This is true. I'm not sure any Class meets both those requirements, though (maybe Barbarian? Rogue and Monk get the weapons, and Fighter and most other martials get the Signature Skill). We also don't know what happens when you get a Signature Skill twice. It's possible that gives you a very cool bonus of some sort (or that it gets you nothing, of course).

Tholomyes wrote:
I still agree on a nautical themed campaign, this might not be that bad, but I think if the idea is that archetypes should be viable for, if not all classes, at least many different classes, then the entry feats should at least give you something else if you already have parts of it. Maybe similar to ancestral weapons, where you are proficient with those weapons, but also treat thematic exotic weapons as martial, and maybe giving the choice of two signature skills.

I could definitely see the latter. I think the former (ie: already having the weapons) is one reason that it has so many small benefits, so that almost no character will miss out on more than one of them.

Liberty's Edge

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Oh wow, there are... a lot of implications to this system. I think I like it though, but yeah there is a lot to take from this.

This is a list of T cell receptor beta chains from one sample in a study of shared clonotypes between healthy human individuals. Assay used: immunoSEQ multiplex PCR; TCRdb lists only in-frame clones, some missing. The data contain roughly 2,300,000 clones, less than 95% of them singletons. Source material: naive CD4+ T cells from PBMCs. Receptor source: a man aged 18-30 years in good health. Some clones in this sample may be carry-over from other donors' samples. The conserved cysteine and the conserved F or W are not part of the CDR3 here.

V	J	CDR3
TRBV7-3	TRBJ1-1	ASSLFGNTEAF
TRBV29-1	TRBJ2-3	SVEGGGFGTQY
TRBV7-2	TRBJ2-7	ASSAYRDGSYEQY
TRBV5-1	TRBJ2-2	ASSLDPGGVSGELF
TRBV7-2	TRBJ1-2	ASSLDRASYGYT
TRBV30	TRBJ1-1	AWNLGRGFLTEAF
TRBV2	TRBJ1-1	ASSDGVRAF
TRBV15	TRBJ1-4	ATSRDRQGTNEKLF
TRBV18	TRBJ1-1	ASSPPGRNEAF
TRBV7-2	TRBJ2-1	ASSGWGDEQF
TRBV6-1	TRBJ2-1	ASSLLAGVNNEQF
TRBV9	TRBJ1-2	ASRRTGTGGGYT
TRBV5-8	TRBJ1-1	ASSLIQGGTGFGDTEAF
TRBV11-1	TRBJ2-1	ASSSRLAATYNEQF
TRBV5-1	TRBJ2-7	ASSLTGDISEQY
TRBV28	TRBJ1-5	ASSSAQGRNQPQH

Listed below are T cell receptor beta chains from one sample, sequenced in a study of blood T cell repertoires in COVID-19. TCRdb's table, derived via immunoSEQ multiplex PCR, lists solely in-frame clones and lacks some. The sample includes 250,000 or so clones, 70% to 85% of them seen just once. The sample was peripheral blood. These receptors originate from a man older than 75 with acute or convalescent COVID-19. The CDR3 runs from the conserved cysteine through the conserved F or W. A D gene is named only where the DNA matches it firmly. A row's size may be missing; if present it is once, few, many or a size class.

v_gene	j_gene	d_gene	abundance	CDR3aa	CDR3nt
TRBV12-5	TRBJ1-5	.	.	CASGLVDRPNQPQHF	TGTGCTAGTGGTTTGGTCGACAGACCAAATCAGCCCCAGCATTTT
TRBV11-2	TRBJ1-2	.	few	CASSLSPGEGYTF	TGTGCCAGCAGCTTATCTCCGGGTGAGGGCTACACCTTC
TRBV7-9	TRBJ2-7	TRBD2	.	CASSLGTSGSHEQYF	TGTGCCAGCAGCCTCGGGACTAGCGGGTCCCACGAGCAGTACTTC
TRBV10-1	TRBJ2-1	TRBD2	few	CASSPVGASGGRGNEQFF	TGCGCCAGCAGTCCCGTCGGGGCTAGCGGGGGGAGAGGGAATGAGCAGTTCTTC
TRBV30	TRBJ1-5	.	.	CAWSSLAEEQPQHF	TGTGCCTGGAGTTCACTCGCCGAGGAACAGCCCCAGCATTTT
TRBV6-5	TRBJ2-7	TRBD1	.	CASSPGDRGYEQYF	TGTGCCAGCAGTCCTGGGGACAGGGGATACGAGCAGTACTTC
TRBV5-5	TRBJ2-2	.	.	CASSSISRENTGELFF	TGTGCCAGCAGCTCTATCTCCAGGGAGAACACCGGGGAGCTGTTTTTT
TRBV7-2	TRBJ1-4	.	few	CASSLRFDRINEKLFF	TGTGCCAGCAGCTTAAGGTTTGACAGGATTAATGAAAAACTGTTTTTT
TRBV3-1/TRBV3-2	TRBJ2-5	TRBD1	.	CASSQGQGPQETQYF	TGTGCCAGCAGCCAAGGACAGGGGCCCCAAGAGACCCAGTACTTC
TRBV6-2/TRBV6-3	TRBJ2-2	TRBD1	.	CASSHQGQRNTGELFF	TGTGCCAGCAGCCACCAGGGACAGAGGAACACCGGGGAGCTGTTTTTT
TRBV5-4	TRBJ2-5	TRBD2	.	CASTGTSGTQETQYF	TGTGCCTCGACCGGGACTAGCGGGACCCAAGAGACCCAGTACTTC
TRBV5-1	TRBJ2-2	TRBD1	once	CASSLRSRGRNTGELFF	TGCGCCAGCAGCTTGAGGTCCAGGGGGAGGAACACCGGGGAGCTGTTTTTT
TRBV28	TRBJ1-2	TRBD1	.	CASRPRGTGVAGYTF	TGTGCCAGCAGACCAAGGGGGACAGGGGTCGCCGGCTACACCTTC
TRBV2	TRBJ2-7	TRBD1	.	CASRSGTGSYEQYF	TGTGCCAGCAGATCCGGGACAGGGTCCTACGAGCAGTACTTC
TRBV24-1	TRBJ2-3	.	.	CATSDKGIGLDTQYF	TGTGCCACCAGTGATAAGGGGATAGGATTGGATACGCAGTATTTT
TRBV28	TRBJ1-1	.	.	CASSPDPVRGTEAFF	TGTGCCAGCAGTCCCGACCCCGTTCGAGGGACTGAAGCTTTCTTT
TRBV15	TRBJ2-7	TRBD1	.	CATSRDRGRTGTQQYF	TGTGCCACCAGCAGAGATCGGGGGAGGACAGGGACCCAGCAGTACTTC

My first gut reaction was that I didn't like it. I hated how fighter archetypes used all your first bonus feats. And I remember how as much as I liked the psychometrist vigilante, the fact that it replaced the 6th level vig talent meant I would never actually play one.

So I thought, "Replacing feats? That's awful - it cripples customization, not enhances it. It even competes with my ability to thread together my character's style!"

But the more I think about it, the more I like it - with the new system, hopefully we'll see less of the long feat chains (outside of these archetypes) and while I know this is going to compete heavily with the 'must-have' feats, being able to delay archetype features is a wonder.

I love how this works for prestige classes, by the way. Loss of scaling for base class features turned me off most of them, so this route rocks.


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Only semi-expected to have archetypes absorb prestige classes complete, yet here they are. And now I don't have to give up my current main class' core features, sweet...

Paizo Employee Designer

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Lucas Yew wrote:
Only semi-expected to have archetypes absorb prestige classes complete, yet here they are. And now I don't have to give up my current main class' core features, sweet...